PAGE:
18 September 2010


Well, I've been having evil thoughts about my cooker lately, mainly to do with the fact that it doesn't have a fan in the oven, thus resulting in bread with almost white underside, as not enough heat ends up underneath.

Multi-zone cooking it's called and is probably really good for a roast dinner, where you need to cook several things at different temperatures, but for bread, you want heat both above and under.

And perhaps the cooker picked up bad vibes from this and decided to explode its lid last Thursday. Luckily at the time, I was in the living room, sorting my recipes. That's when I heard a large bang from the kitchen and was almost afraid to go in and see what might have caused it.

But that was just a moment's hesitation. I carefully opened the door to a floor covered with small dark glass pieces and wondered what on earth they were - all glasses I have are clear. Then I noticed that the two bread tins I'd placed on the cooker were sitting at a slightly odd angle and realised that the toughened glass lid was no more. I rushed in and removed them, thinking I might have left a hob on and closed the lid and that would have caused this disaster.

I then spent the better part of the evening cleaning up, while trying not to imagine how shredded I would have been if I'd been in the kitchen at the time of the explosion. Well, the kitchen was in need of a good clean anyway.

I then had a long talk with my parents and my sister on the phone, thus completely forgetting about my two loaves and they almost tried to escape from the tins after over 6 h of proofing, when I'd originally intended to do only 3. This was not detrimental in any way, in fact I might have stumbled upon something good.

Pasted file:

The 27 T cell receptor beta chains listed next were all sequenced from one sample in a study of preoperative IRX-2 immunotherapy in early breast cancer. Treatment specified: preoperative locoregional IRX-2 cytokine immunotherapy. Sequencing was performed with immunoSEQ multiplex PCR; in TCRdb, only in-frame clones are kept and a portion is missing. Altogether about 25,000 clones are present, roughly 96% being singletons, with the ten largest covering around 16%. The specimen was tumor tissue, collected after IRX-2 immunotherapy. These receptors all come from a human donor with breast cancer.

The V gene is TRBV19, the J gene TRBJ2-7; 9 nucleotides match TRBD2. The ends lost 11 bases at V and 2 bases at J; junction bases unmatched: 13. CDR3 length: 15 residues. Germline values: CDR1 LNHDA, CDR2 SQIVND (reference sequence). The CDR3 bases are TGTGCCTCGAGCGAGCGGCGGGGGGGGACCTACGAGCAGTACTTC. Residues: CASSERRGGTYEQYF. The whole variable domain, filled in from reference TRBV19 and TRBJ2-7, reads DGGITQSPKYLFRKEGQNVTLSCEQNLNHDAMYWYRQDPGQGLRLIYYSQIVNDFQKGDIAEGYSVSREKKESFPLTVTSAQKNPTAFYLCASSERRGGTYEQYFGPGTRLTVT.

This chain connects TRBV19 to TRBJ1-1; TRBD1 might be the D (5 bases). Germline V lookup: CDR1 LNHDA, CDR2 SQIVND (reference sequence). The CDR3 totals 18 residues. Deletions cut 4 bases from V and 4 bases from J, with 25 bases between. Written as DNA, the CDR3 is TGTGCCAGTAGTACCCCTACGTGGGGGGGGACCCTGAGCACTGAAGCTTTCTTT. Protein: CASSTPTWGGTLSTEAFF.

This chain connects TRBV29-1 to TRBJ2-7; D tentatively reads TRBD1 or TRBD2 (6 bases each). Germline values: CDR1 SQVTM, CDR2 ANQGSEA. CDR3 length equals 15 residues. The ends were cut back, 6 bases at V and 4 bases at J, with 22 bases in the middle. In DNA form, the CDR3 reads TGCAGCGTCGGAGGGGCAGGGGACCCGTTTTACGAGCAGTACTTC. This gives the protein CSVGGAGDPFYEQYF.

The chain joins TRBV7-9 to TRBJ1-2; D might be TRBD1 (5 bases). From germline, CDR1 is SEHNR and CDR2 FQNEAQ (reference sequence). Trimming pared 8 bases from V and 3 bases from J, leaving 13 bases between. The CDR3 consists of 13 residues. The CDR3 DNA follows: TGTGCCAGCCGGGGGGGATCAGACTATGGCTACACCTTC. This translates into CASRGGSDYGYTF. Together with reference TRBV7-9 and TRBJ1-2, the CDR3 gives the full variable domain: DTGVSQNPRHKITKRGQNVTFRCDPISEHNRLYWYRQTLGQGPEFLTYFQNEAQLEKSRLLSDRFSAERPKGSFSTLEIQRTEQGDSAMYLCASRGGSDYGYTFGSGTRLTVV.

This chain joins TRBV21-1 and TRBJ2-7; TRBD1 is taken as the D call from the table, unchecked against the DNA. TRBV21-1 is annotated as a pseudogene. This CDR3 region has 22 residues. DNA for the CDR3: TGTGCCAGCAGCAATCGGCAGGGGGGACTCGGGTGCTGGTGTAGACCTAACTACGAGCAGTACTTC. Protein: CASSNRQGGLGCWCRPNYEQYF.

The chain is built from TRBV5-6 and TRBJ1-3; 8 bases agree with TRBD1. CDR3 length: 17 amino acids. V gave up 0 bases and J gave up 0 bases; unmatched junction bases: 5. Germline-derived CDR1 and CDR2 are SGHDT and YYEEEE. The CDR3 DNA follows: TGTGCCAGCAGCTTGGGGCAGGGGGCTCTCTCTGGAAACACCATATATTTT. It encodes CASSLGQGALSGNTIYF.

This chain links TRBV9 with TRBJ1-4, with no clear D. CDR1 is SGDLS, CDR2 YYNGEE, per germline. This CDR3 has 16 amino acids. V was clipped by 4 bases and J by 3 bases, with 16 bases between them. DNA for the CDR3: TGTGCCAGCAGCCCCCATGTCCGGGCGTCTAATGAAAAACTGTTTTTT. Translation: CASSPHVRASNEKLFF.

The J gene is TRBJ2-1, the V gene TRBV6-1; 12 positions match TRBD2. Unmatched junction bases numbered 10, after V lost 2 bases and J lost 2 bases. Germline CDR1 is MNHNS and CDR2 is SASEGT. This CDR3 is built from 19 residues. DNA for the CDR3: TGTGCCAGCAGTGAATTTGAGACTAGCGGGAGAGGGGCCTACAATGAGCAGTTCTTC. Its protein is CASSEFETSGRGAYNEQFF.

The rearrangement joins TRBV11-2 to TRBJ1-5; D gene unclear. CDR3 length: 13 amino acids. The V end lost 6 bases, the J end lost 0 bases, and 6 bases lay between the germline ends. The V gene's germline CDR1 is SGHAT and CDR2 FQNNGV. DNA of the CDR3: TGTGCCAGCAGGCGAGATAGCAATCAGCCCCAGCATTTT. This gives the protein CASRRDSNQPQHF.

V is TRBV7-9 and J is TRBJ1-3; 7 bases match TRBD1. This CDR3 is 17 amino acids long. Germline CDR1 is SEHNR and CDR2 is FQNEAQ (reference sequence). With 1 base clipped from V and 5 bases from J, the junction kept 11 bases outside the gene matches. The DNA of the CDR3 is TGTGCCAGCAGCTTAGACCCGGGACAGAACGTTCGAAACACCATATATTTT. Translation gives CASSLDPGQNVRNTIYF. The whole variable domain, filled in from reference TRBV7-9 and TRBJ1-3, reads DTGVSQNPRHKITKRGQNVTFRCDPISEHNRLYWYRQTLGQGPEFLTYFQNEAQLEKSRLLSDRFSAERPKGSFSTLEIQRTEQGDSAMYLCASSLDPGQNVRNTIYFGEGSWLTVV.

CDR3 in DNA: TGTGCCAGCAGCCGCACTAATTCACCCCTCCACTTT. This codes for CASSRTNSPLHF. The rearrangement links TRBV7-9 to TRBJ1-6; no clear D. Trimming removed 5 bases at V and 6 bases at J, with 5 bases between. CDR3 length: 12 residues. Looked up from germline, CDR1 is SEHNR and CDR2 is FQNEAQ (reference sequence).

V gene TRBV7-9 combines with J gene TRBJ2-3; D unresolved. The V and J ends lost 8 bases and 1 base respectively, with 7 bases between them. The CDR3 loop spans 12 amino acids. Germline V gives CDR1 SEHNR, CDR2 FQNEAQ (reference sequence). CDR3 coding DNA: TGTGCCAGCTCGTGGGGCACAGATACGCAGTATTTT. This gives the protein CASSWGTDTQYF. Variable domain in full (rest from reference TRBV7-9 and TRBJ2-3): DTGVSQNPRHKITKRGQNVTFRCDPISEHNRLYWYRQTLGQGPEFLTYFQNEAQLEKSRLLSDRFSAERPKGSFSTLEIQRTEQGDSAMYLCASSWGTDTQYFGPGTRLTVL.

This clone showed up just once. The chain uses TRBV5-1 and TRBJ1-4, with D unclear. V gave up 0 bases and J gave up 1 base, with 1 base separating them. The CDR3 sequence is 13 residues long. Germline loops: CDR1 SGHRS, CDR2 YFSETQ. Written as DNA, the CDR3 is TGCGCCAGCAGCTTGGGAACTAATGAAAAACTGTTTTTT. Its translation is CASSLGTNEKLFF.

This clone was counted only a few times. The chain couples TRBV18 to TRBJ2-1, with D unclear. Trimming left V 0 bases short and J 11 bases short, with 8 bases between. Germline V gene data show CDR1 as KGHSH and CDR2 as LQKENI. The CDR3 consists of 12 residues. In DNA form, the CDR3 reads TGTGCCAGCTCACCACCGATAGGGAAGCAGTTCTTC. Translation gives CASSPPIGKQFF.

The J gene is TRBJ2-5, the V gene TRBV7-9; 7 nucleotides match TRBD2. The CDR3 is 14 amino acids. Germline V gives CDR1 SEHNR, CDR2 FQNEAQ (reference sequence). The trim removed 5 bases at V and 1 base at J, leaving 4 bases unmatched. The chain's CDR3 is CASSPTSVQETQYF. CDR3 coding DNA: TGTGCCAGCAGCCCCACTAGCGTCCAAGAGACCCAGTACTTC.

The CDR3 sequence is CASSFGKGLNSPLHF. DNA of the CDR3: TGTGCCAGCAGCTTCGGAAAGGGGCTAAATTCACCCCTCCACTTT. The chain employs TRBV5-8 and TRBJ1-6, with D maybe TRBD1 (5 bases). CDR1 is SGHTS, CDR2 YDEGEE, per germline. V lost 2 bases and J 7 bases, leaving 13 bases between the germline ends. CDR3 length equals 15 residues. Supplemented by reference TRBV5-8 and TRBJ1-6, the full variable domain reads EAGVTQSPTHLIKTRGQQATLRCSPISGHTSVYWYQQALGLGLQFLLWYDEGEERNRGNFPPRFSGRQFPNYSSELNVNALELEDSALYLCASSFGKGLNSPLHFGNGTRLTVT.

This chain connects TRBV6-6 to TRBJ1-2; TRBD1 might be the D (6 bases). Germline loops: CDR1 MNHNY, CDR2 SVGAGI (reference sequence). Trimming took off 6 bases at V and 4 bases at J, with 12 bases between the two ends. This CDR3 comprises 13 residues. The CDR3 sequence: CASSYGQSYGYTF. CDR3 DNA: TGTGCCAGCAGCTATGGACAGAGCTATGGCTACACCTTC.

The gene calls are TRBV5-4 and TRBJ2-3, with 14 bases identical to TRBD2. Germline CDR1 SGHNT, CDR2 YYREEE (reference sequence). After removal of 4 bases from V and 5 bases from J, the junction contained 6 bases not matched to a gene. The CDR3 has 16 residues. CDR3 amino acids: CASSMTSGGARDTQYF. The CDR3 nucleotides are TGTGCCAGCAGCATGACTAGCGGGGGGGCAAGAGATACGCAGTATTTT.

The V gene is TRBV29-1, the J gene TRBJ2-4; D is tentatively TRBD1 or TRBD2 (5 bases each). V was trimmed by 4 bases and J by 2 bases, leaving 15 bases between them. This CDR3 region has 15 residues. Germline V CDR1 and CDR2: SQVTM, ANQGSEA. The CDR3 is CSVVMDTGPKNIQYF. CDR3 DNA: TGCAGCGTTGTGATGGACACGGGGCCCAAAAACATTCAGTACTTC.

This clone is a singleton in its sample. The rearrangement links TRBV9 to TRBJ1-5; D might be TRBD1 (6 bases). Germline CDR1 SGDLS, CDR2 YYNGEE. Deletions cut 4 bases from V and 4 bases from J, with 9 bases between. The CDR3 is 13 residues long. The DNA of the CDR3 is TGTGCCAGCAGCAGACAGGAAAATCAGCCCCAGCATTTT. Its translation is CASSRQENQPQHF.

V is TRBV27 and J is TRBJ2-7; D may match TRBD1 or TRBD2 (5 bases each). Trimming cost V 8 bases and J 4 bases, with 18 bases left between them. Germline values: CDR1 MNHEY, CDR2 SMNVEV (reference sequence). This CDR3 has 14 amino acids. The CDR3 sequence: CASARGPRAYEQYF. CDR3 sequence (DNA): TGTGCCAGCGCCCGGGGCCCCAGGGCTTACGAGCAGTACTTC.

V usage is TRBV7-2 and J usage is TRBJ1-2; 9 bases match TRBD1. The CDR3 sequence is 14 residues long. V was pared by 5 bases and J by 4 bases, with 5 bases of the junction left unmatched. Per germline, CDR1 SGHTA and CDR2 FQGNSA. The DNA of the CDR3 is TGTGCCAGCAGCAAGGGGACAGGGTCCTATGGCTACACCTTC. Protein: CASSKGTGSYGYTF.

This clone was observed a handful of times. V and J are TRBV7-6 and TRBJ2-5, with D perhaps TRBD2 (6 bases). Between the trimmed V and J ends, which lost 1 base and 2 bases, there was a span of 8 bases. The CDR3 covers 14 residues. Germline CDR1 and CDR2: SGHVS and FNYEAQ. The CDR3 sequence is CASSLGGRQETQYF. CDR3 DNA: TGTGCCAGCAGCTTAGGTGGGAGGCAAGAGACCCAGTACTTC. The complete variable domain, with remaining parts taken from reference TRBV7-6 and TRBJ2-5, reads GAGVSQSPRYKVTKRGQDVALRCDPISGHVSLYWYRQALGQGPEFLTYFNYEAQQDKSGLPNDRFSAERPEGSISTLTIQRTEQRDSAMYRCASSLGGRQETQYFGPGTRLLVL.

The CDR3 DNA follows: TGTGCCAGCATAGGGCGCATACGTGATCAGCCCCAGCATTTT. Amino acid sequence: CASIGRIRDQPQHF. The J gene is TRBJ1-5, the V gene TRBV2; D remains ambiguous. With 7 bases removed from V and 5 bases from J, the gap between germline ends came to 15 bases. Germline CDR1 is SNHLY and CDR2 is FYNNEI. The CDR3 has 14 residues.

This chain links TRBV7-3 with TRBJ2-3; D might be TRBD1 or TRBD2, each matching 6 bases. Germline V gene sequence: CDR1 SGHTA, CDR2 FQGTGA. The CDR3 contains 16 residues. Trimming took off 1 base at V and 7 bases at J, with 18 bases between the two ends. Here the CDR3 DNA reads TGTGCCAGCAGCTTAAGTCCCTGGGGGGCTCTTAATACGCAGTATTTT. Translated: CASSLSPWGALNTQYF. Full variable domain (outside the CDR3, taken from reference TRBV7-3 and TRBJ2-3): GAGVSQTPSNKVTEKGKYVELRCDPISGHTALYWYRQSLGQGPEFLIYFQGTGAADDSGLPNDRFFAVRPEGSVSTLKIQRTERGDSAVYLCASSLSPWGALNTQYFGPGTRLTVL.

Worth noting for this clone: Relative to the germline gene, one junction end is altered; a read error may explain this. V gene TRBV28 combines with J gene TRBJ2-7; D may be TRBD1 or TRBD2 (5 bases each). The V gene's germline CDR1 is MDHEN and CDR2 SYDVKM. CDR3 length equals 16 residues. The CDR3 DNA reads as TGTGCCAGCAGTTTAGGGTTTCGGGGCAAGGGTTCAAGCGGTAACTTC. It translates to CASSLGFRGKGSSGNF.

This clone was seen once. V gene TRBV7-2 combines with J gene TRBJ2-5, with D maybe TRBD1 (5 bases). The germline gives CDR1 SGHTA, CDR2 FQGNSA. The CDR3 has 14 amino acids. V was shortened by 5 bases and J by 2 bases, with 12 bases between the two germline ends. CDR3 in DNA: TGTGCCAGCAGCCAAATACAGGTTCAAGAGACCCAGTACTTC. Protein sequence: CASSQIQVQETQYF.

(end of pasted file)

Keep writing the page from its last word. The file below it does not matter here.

I also did some search on the internet about this. I've only had the cooker for barely 4 years. But it seems that this is nothing new. And there are lots of theories about it. The one that appealed to me is the placing very hot or very cold things on the lid, thus weakening the glass and causing it to shatter in a highly dangerous way. I do place frozen things on the lid to defrost. And I do put things that I've taken out of the oven on the lid as well, though not at the same time as the frozen things. And I do close the lid very soon after using the hobs, without letting things cool down first. Still, this shouldn't happen. Why don't they use the same stuff they use on ceramic hobs? That seems to be able to take a bit more beating.

Mainly though, it seems that the glass of the oven lid is the one to explode in such a dangerous fashion. Well, I have a double oven, that makes it 2 more chances of this happening, though on a slightly smaller scale.

I was mostly worried that I'd forgotten to switch off a hob before closing the lid, this terrified me immensely. But as I taped up the metal bar at the back, which held the glass lid to the cooker and had a lot of sharp bits sticking out of it, I noticed that it kept pushing a small metal piece, as the lid opened and closed and I realised that this was the gas cut-out, should one indeed close the lid when hob is on. Puh! Even if I had forgotten it, it wouldn't have continued to burn.

So, now I have a maimed looking cooker and am seriously thinking of replacing it. With one that has a fan in the oven, so I can get a more even temperature when I bake my breads. Sadly there wasn't much available on the market, only one oven in fact.

There were also no cookers that had a metal lid instead of a glass one. It would probably buckle, but that won't fly through my kitchen and pierce me.

I baked my breads at nearly Midnight, when I finally remembered them and they turned out absolutely lovely.

As for the cooker, I'll live with this one for a bit longer, hopefully new models will come out that do the things I need them to do. And are easier to clean.

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